Saskatchewan wishes to give its marriage commissioners the legal right to refuse to marry gay couples. Imagine a U.S. state, after the last anti-miscegenation laws fell in 1967, granting government officials the right to reject interracial couples. Wouldn't that have continued the discrimination? Or how about giving a bus driver the right to stop driving when a black man or woman sits at the front of the bus. A right accepted so grudgingly - a right from which public officials may opt out - is not truly a right.
The governing Saskatchewan Party seems to know it's on weak ground. Rather than simply passing a law giving marriage commissioners the right to refuse to marry gays, it developed two versions (refusal rights for marriage commissioners employed as of 2004, when same-sex marriage became legal, and refusal rights for all marriage commissioners) and referred them to the province's Court of Appeal for an advisory opinion. Both versions fly in the face of Charter equality-rights protections, but if the government disagrees, it should have the courage of its convictions, rather than inviting unelected judges to write the laws for it.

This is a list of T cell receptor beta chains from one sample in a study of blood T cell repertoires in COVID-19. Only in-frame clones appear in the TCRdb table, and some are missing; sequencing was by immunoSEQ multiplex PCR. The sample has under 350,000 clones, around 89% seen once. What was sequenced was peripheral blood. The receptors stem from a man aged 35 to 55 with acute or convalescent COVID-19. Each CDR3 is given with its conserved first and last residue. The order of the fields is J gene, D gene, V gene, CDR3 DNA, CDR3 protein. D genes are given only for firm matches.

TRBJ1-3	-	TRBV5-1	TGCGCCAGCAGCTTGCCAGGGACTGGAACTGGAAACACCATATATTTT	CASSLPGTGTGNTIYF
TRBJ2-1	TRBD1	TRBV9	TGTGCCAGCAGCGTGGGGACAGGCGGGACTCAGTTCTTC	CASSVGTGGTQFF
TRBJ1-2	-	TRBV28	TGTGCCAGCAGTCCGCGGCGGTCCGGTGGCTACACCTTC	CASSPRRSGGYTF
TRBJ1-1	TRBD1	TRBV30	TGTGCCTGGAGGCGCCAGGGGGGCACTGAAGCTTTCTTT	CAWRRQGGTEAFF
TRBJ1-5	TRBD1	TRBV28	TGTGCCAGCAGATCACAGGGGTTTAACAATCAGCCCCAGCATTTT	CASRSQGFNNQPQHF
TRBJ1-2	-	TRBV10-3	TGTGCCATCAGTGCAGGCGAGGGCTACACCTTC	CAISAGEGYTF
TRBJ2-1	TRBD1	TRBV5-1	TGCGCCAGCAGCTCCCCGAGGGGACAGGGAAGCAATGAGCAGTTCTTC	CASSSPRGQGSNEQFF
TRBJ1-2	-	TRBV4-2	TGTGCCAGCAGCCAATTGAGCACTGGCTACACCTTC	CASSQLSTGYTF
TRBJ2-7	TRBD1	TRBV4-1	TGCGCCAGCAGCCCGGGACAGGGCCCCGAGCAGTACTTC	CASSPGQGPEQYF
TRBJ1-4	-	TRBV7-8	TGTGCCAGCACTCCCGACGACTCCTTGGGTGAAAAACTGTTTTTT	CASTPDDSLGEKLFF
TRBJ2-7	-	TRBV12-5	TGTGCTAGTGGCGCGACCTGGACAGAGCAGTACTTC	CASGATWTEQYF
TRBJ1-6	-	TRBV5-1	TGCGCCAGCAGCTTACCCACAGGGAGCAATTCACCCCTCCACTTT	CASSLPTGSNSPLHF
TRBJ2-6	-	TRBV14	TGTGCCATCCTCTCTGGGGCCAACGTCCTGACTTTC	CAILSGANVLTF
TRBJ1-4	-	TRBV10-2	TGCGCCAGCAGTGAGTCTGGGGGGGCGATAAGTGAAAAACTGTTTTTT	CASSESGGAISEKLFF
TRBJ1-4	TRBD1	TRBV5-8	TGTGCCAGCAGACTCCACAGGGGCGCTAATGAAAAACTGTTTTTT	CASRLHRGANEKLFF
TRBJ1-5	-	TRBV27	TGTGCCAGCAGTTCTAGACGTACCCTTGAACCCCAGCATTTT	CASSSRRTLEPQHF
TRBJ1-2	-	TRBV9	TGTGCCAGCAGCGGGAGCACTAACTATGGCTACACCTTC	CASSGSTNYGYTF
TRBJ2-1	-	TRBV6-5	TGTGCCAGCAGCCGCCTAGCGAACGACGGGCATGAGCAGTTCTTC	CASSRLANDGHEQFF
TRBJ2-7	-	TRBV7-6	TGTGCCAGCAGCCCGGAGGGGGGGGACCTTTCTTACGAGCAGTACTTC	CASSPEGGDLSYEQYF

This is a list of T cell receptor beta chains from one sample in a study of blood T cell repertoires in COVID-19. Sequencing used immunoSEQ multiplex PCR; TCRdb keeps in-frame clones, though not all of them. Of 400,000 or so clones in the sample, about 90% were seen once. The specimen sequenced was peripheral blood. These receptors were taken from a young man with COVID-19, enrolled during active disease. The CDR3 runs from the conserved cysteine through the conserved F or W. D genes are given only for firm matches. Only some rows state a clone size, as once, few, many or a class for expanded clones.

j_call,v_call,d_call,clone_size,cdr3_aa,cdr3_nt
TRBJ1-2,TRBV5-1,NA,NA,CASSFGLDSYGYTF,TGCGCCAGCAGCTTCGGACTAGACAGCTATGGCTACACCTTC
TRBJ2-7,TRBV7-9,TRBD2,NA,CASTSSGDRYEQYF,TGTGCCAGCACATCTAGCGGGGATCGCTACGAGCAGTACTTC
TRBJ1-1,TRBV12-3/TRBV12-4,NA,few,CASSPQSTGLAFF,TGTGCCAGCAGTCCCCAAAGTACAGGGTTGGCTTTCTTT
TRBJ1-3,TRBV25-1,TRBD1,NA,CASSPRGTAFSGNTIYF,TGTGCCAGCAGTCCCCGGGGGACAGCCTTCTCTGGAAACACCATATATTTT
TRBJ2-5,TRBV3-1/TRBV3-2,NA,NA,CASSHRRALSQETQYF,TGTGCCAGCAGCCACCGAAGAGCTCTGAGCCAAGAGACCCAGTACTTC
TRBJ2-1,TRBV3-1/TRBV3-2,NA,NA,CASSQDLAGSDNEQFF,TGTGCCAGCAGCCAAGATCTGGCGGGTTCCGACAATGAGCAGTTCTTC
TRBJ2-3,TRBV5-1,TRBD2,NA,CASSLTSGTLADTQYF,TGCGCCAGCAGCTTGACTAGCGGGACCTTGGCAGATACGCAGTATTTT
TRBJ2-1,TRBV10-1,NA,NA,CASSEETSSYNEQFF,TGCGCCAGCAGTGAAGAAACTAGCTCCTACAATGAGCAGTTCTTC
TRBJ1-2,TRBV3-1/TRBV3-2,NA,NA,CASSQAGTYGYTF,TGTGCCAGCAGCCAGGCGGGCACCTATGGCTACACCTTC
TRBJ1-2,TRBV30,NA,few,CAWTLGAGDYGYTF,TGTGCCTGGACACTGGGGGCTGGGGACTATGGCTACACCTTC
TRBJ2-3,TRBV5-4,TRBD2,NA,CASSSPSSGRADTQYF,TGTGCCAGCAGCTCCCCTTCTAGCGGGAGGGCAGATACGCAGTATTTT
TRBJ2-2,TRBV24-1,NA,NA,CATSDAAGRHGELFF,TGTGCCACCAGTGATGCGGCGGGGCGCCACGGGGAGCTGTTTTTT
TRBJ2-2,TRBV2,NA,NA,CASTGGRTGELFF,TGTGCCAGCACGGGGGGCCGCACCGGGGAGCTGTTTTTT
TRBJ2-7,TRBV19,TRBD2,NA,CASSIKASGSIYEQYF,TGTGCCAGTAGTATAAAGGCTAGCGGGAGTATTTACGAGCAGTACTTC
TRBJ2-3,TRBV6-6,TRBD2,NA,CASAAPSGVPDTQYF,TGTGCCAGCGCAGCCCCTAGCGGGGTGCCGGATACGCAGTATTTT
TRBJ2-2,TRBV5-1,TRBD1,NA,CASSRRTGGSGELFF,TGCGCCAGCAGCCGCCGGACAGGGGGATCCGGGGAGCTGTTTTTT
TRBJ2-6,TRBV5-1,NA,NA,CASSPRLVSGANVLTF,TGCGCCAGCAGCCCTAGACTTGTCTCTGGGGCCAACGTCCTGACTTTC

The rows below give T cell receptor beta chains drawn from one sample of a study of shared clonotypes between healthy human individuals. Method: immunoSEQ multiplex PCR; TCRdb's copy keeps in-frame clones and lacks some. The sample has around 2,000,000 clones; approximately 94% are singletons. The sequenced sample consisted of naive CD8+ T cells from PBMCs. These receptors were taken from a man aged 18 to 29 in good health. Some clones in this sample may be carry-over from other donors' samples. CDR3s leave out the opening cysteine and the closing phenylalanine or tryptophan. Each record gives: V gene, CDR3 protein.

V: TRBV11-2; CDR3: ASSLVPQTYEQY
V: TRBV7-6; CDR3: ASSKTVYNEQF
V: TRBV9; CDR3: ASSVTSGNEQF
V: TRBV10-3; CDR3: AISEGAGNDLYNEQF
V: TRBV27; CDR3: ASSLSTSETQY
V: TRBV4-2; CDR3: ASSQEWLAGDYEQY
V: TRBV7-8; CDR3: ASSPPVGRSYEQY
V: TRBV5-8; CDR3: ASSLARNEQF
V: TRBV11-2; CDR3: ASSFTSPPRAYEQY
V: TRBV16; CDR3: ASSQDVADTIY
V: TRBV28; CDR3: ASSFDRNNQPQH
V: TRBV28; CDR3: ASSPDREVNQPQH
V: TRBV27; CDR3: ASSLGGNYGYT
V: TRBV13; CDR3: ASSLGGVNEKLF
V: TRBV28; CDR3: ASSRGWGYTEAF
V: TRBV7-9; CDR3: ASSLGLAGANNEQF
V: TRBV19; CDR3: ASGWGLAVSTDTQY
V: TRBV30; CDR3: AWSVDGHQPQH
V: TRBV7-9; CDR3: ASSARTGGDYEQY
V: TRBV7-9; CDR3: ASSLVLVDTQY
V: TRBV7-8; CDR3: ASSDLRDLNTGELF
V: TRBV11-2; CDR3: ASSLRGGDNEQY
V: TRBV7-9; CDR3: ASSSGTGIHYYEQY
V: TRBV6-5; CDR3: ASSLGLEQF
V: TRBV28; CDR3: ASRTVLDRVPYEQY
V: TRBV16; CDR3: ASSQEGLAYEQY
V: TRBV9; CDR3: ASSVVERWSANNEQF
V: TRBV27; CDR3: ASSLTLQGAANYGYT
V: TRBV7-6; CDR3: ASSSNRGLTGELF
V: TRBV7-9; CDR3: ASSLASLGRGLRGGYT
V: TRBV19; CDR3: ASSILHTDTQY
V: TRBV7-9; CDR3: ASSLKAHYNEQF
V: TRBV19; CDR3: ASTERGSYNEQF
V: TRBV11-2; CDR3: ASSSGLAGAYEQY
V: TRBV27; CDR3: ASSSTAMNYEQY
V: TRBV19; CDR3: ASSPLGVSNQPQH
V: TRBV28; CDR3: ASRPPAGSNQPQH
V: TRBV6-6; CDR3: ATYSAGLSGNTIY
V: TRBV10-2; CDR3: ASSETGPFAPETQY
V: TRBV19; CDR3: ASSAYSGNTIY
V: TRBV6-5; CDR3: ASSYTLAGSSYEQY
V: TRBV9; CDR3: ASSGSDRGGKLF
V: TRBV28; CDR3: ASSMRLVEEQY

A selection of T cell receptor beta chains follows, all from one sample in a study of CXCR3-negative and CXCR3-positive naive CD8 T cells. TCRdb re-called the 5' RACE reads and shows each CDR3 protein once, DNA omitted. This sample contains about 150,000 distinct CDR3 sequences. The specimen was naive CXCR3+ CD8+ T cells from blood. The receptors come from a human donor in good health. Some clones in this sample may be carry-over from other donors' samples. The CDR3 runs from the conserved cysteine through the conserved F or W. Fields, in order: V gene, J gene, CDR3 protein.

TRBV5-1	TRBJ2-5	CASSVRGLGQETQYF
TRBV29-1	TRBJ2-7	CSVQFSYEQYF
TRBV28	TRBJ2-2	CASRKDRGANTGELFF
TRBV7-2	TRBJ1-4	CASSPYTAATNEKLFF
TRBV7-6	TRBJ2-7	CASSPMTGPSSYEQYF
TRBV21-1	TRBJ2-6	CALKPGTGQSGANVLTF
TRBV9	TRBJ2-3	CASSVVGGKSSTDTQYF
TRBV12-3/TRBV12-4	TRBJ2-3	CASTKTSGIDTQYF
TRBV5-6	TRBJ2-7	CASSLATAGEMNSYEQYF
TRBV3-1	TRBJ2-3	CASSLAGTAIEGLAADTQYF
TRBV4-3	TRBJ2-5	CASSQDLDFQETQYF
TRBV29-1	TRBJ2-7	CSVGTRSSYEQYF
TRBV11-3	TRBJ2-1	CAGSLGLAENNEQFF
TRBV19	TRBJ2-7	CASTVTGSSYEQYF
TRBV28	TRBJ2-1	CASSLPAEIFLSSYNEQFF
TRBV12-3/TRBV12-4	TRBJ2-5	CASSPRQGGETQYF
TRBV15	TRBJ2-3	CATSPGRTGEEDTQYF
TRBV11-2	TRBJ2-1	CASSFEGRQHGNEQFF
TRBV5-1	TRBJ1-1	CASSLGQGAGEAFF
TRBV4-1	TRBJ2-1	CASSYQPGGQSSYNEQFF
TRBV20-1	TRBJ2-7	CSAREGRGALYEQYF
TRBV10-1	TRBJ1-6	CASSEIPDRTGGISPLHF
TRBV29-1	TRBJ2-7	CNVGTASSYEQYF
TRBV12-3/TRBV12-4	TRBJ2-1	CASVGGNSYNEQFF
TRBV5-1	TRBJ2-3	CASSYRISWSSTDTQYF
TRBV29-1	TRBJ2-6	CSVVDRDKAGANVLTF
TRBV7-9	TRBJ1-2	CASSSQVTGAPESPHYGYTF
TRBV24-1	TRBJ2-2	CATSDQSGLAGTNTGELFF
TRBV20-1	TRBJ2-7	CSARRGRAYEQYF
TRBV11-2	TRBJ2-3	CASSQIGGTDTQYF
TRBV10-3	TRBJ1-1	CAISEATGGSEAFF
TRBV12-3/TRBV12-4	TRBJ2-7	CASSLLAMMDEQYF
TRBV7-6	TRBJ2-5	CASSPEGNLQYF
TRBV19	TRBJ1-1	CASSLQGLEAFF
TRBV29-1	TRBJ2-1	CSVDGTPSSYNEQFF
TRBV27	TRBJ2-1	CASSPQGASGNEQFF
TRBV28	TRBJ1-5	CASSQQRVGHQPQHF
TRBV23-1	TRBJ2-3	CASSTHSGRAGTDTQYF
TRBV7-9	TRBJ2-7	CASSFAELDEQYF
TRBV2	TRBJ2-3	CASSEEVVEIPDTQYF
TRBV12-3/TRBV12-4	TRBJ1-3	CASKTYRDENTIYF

Even the provincial Department of Justice's own lawyers did not wish to argue for the government's position in court, after they took the contrary position for a previous government, according to Don Morgan, the Minister of Justice. That should have been enough to raise red flags. Of course, Mr. Morgan could have simply fired all the government lawyers. Instead, he sweetly said that "they feel that to argue a different point now ... would be problematic for them." He then went out and retained a lawyer in private practice to handle the case. Mr. Morgan is certainly consistent in backing the right to opt out. (Can people in Saskatchewan opt out of paying taxes?)
This is not, really, about a clash between the religious freedom of marriage commissioners and the rights of gays. Public officials have no right to decline to do their core duties because of religious belief. A public school teacher cannot refuse to teach sex education because of religious objections. A library worker cannot refuse to sign out books that violate her belief system. That is not what is meant by an "accommodation." To destroy the spirit of equality and impartiality in which public services are delivered would be an unreasonable accommodation indeed.
If you work for the government, you have to uphold the laws of the land and citizens' Charter rights. That's really all there is to it. If your antediluvian beliefs preclude you from doing that, you have only one option: quit.